Why do some candidates look so great on paper but bomb when they are actually placed in a position? Many times it comes down to that elusive buzz phrase: "cultural fit."
Cultural fit means different things to different companies, but it is generally the shared values and principles that form the organization's identity and push it in a certain direction. While cultural fit is an intangible, not to mention hard to define, attribute, it is one of the most important. In fact, according to a recent Human Resources Executive Online article, poor cultural fit is the number one reason employees don't work out.
It's so important, in fact, that Grand Circle Corporation Chairman, Alan Lewis, recently wrote an article titled "How My Company Hires for Culture First, Skills Second" that ran on the Harvard Business Review. According to Lewis, ensuring that a potential employee meshes with the company's core values is more important than making sure they have the right skills because most skills can be taught where values cannot. By focusing on the cultural fit, Grand Circle Corporation has been able to secure a 43 percent retention rate.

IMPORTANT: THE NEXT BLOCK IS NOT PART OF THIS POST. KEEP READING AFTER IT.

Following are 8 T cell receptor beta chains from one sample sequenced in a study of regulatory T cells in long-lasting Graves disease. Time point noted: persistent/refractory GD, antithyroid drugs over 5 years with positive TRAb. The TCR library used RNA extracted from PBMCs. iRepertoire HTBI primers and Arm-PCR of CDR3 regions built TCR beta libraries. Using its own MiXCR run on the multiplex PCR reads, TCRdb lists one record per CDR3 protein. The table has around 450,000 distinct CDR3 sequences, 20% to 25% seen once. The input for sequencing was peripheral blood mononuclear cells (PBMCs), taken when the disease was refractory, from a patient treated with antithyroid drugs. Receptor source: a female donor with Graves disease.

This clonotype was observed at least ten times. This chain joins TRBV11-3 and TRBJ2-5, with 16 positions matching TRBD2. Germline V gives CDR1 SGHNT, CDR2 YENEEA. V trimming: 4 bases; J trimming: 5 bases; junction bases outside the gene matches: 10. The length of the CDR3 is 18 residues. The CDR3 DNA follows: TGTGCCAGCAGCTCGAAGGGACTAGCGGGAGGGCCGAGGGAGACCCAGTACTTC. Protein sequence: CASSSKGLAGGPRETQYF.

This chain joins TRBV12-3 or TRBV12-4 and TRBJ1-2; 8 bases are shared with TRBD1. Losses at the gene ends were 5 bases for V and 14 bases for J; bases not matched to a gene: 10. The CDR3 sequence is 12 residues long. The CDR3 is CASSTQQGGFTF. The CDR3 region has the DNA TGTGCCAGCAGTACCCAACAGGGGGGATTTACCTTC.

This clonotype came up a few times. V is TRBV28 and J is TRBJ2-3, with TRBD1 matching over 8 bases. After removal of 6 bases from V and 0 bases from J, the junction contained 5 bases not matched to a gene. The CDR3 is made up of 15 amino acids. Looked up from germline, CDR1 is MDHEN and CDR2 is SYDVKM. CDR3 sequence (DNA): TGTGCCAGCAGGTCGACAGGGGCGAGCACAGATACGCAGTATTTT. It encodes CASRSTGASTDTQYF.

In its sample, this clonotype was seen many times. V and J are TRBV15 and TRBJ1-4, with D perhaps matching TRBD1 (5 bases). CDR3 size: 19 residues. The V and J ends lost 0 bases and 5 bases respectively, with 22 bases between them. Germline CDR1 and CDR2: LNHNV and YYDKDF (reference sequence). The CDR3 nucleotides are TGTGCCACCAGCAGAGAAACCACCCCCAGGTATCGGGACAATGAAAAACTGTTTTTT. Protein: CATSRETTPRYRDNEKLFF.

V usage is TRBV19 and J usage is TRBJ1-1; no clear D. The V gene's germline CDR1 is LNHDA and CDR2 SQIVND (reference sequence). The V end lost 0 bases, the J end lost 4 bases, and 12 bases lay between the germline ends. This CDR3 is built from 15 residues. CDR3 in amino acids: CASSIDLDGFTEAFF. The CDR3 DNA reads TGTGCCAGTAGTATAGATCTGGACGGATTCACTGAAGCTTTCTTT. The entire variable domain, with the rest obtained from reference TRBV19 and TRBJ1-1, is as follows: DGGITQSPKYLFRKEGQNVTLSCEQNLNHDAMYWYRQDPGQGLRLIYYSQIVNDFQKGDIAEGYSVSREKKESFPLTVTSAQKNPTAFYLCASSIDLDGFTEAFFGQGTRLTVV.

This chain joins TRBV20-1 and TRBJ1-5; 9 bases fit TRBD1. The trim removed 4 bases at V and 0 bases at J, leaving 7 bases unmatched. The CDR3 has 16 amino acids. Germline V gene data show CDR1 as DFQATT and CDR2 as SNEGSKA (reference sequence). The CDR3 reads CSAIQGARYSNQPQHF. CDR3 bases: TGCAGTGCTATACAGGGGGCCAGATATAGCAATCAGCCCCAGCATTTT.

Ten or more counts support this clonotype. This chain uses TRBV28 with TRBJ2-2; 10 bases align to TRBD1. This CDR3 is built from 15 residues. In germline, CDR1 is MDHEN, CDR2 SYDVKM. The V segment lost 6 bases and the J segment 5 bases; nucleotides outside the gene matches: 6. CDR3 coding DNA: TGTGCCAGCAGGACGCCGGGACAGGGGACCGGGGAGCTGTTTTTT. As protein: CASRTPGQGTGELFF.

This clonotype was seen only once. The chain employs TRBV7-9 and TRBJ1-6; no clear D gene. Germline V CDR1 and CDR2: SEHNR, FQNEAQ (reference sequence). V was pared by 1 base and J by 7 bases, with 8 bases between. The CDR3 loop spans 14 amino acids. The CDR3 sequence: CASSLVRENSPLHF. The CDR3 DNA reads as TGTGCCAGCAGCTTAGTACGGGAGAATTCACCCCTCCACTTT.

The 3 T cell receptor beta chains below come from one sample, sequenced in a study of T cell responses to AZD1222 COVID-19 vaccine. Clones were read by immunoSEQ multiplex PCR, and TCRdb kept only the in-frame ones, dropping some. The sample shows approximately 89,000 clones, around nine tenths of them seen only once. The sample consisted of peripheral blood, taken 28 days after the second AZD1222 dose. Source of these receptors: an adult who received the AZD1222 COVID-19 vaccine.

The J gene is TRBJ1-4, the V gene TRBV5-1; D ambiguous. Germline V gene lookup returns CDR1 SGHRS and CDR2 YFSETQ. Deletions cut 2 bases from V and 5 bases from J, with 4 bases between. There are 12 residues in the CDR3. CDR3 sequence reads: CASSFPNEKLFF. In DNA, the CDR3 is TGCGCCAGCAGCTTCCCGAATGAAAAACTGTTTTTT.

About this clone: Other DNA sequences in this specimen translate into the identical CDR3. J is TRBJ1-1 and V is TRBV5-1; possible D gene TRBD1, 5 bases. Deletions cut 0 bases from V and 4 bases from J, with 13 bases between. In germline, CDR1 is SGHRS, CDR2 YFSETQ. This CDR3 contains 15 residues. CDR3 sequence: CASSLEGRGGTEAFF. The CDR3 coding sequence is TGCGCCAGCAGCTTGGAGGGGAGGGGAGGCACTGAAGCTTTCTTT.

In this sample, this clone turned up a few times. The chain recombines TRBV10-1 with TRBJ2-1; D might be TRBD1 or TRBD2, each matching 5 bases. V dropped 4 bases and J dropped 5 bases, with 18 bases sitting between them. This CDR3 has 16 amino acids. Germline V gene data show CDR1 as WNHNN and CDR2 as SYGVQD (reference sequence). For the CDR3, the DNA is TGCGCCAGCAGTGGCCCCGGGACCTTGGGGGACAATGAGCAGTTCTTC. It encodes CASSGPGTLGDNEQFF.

But it goes beyond asking the right questions. Grand Circle Corporation candidates have to show that they fit in by acting out various scenarios, role-playing, and performing exercises that illustrate their leadership and teamwork abilities, their ability to perform in unusual situations, and their knowledge of the company.
We think that evaluating cultural fit is a great idea. To take it a step (or two) further, we suggest that companies evaluate the candidates doing the the actual job for which they are being hired. How? By bringing them on in a contract-to-direct arrangement. In this scenario, you can place the candidate with your client on a contract basis. While on contract, the company can evaluate the candidate to determine not only if they have the right skills for the job, but also if they are the right cultural fit. If they meet both criteria, the company can extend a direct offer, which can also result in a conversion fee for you. If they find that the candidate is not quite right for their organization, they can simply end the contract and try someone else.
Anyone can look good on paper, but it usually takes more than an interview to tell if they are just as good in action. Allowing clients to "try before they buy" can help ensure that the person they are hiring meets their expectations and is the best fit for their organization.